That spring, in a special meeting, the City Hall decided that swings, and slides, and monkey bars should no longer be touched.

“This virus is too dangerous”, said one City councillor. “It lives on all surfaces. Kids put their hands in their mouths all the time, they rub their eyes, sneeze, and don’t cough in their elbows! They will carry this virus everywhere!”

“It’s true the virus lives on all surfaces, but kids need to be able to slide and swing and hang onto monkey bars, we don’t want them in front of the TVs all day, do we?” asked the Mayor.

“Maybe they can wash their hands with soap and water for at least 90 seconds, we heard that’s the most efficient way to get rid of the virus”, replied another councillor.

“Little kids can’t tell time; they have no idea what 90 seconds mean!” shouted the first one.

“They could sing “Happy Birthday” three times while washing their hands”, suggested another councillor, who was a mom and knew a lot more about kids than the first councillor.

“I’m telling you; they will never do it properly and then they will go outside and touch everything on the playground and the virus will spread. They will bring the virus in their homes and get everybody sick. For sure, it will be a disaster! Playgrounds must be closed!”

“Let’s close all playgrounds! Better safe than sorry!” decided the Mayor, whose kids were already grown-ups, could tell time, and knew how to sneeze in their elbow.

So, all the playgrounds were closed. You could still walk in the park on the trails, but there were yellow tapes surrounding the swings and fluttering in the wind from the monkey bars. The slides were blocked, too. People could sit on the grass or on the big rocks that could be found here and there in the park. But even the benches were off-limits.

There wasn’t much to do at the park, except for walking and walking and walking… But kids don’t really want to walk. They want to run and climb on slides and swing on monkey bars and push themselves as high as the sky when they go on the swings.

One afternoon, as Joy and Jay were walking in the park – again – they saw a kite flying over the field by the school.

They had kites too, in the garage, by the door, not one kite, but two, with big, colourful wings and long, long tails and enough string to lift them up to the clouds if they wanted to.

“Come on, Jay, let’s get our kites out!” said Joy.

But Jay didn’t want to fly kites with her younger sister. Jay thought she was too old to fly kites.

“That’s OK, Joy,” Mom said, “I would love to fly a kite with you!”

So, they went back home in a hurry, took the kite and ran back to the field, to make the most of the last rays of the sun.

That day, the wind was perfect for flying kites. Joy and her mom had a great time with the beautiful butterfly kite, with long tails and enough string to lift it up to the clouds.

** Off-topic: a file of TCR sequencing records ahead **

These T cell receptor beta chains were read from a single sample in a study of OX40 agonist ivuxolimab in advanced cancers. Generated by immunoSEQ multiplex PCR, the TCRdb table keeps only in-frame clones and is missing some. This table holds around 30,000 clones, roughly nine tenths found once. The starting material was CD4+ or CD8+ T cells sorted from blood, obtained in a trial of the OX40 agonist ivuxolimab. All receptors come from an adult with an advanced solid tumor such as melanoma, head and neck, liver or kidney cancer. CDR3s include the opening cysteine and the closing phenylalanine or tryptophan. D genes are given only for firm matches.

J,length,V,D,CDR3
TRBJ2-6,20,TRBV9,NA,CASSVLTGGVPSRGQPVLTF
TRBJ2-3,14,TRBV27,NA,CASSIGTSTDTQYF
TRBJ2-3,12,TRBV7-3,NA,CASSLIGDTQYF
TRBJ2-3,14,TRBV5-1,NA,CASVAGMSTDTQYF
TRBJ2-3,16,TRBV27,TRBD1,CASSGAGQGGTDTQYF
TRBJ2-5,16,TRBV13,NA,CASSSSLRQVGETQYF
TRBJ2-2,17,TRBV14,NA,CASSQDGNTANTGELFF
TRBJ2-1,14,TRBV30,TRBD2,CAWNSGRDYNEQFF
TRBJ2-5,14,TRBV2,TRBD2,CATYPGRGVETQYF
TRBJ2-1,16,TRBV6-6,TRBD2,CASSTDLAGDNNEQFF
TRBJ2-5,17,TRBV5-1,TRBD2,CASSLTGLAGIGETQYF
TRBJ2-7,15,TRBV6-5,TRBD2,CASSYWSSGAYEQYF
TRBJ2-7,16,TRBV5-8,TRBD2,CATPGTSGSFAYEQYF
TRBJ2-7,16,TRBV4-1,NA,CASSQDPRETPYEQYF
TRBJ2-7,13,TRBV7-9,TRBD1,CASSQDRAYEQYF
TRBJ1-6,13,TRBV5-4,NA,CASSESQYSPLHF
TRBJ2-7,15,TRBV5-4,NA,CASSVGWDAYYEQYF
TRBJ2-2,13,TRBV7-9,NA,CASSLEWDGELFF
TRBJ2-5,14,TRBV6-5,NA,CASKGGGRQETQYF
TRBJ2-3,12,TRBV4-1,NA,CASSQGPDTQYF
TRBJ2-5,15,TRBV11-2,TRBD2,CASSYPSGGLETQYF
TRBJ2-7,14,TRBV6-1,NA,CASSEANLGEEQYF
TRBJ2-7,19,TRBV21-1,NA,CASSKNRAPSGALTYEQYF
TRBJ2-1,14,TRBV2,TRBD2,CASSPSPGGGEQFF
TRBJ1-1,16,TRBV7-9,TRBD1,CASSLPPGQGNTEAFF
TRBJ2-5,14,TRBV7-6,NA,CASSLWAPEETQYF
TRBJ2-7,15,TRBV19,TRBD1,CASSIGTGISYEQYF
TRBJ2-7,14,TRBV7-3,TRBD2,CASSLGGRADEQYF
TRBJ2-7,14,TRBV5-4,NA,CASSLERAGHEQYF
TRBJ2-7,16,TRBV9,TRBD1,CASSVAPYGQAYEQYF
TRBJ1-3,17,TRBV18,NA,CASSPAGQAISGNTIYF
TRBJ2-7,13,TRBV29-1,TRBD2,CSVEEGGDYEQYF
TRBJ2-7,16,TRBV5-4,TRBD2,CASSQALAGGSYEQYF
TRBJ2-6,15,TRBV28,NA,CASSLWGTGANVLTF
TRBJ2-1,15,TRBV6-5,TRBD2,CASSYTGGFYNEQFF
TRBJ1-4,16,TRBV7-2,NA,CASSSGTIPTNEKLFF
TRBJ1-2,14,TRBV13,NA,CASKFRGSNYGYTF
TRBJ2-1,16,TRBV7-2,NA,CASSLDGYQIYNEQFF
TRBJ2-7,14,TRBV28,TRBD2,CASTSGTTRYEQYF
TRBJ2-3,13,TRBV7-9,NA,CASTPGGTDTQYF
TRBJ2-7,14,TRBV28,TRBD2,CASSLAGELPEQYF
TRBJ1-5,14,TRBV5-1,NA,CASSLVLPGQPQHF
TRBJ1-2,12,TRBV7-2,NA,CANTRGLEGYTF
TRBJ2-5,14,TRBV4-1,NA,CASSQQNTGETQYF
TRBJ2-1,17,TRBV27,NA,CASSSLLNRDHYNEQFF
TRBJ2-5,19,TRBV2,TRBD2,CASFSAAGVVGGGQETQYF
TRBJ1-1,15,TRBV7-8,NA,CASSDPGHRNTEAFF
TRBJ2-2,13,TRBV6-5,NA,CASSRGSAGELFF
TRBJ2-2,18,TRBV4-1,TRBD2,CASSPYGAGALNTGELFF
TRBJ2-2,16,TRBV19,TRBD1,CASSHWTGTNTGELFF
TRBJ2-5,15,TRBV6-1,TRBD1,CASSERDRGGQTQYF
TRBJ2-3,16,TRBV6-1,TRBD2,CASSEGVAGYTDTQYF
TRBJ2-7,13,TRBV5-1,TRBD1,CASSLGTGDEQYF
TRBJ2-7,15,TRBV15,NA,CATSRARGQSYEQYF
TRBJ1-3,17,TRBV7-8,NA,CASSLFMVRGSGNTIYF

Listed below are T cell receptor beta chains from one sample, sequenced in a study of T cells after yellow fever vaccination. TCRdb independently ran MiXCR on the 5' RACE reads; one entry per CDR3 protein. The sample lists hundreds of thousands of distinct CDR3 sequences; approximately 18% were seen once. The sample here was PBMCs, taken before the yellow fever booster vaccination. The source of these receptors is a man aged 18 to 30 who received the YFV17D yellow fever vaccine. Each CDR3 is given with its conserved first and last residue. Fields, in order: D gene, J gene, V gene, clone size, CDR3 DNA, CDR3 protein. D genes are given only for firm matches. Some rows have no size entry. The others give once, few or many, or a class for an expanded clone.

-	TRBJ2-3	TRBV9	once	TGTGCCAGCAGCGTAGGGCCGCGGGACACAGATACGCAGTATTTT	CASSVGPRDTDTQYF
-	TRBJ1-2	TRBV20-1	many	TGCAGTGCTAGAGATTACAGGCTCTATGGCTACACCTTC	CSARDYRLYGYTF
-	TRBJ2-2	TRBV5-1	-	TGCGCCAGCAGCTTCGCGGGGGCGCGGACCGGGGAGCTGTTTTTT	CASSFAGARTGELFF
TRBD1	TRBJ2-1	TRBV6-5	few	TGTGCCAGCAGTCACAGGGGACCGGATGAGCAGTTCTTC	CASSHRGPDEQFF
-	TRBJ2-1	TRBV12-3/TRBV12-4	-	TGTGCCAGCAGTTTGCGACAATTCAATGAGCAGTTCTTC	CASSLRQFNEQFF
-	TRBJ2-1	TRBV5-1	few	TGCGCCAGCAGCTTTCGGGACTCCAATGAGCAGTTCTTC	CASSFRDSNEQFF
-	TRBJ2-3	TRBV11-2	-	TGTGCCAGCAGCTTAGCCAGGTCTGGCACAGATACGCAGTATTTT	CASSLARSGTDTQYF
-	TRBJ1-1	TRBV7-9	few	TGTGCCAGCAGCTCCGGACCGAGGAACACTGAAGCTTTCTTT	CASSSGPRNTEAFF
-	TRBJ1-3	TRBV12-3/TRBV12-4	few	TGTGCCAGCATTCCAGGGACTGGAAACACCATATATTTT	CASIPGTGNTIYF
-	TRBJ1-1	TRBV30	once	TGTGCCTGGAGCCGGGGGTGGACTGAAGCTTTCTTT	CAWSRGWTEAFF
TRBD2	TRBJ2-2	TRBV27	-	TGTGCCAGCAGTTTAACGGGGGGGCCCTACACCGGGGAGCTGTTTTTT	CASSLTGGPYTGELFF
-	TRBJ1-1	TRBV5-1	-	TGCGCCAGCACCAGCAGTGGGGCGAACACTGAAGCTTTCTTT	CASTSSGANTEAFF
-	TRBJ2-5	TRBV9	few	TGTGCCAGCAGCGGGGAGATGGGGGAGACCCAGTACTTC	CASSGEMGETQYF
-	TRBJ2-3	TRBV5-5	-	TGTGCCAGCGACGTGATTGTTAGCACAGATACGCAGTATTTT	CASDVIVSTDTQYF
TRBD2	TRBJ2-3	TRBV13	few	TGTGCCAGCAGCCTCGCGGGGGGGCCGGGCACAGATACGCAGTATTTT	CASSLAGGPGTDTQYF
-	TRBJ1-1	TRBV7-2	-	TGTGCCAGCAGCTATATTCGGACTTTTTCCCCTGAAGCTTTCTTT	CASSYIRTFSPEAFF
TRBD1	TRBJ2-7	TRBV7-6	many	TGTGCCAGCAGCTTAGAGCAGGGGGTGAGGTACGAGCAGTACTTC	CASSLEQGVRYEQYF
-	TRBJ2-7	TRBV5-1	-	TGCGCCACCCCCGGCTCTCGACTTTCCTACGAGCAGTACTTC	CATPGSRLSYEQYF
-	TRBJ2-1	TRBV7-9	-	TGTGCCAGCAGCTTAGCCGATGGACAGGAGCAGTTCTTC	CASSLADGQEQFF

“Can I hold the string now, Mom?” asked Joy.

“Sure, Joy, just don’t get it too close to the trees, you don’t want it to get tangled.”

Mom handed Joy the spool with the string and ran along, cheering her on.

At the other end of the field, another little girl was flying a kite with her dad.

“Don’t get too close to them, Joy, we have to keep our distance.” Mom warned Joy.

“I won’t get close, Mom, they need their space, too. There’s enough room on this field and in the sky for all of us.” the little girl answered.

“Look how high my kite got!” the other girl shouted across the field.

“I can get mine as high as hers”, Joy told Mom, “but I guess kites shouldn’t touch, either.”

“Well, you don’t want them to get tangled, do you? What if the wind blows them too close to each other?”

“No, I don’t, I just want to keep the kite flying. Maybe more kids will come out to fly their kites. It’s something that we can do together while keeping apart. I miss playing with my friends, Mom.”

“I am sure your friends miss you, too.”

“Do you think we will ever be able to play with other kids again?”

“I think so. But for now, it’s better to be safe than sorry. This too, shall pass, Joy. We will see our friends again and hug them again and you will soon be able to go on the swings and the monkey bars. The yellow tape is just temporary.”

“Maybe we can pretend the whole playground is a huge kite and the yellow tape is its tails and it got tangled and it can’t fly anymore,” said Joy, almost out of breath.

“We sure can. One day, the man from the City Hall will come and untangle all these yellow tails and the playground kite will be able to fly once again…” Mom kept Joy’s story going.

The sun was going down behind the hills. The kites flew in the sky until it got too cold to hold on to the string. But Joy was right, in the following days more and more kites could be seen above the field by the school. Some days Joy was flying her kite, other days she was just watching them. She was still waiting for the yellow tails that were tangled around the monkey bars to disappear.

Do you have a kite? Have you ever seen one flying in the sky? It’s not complicated at all. Go fly a kite with a friend, from a distance. It will be as if you were playing together while keeping apart.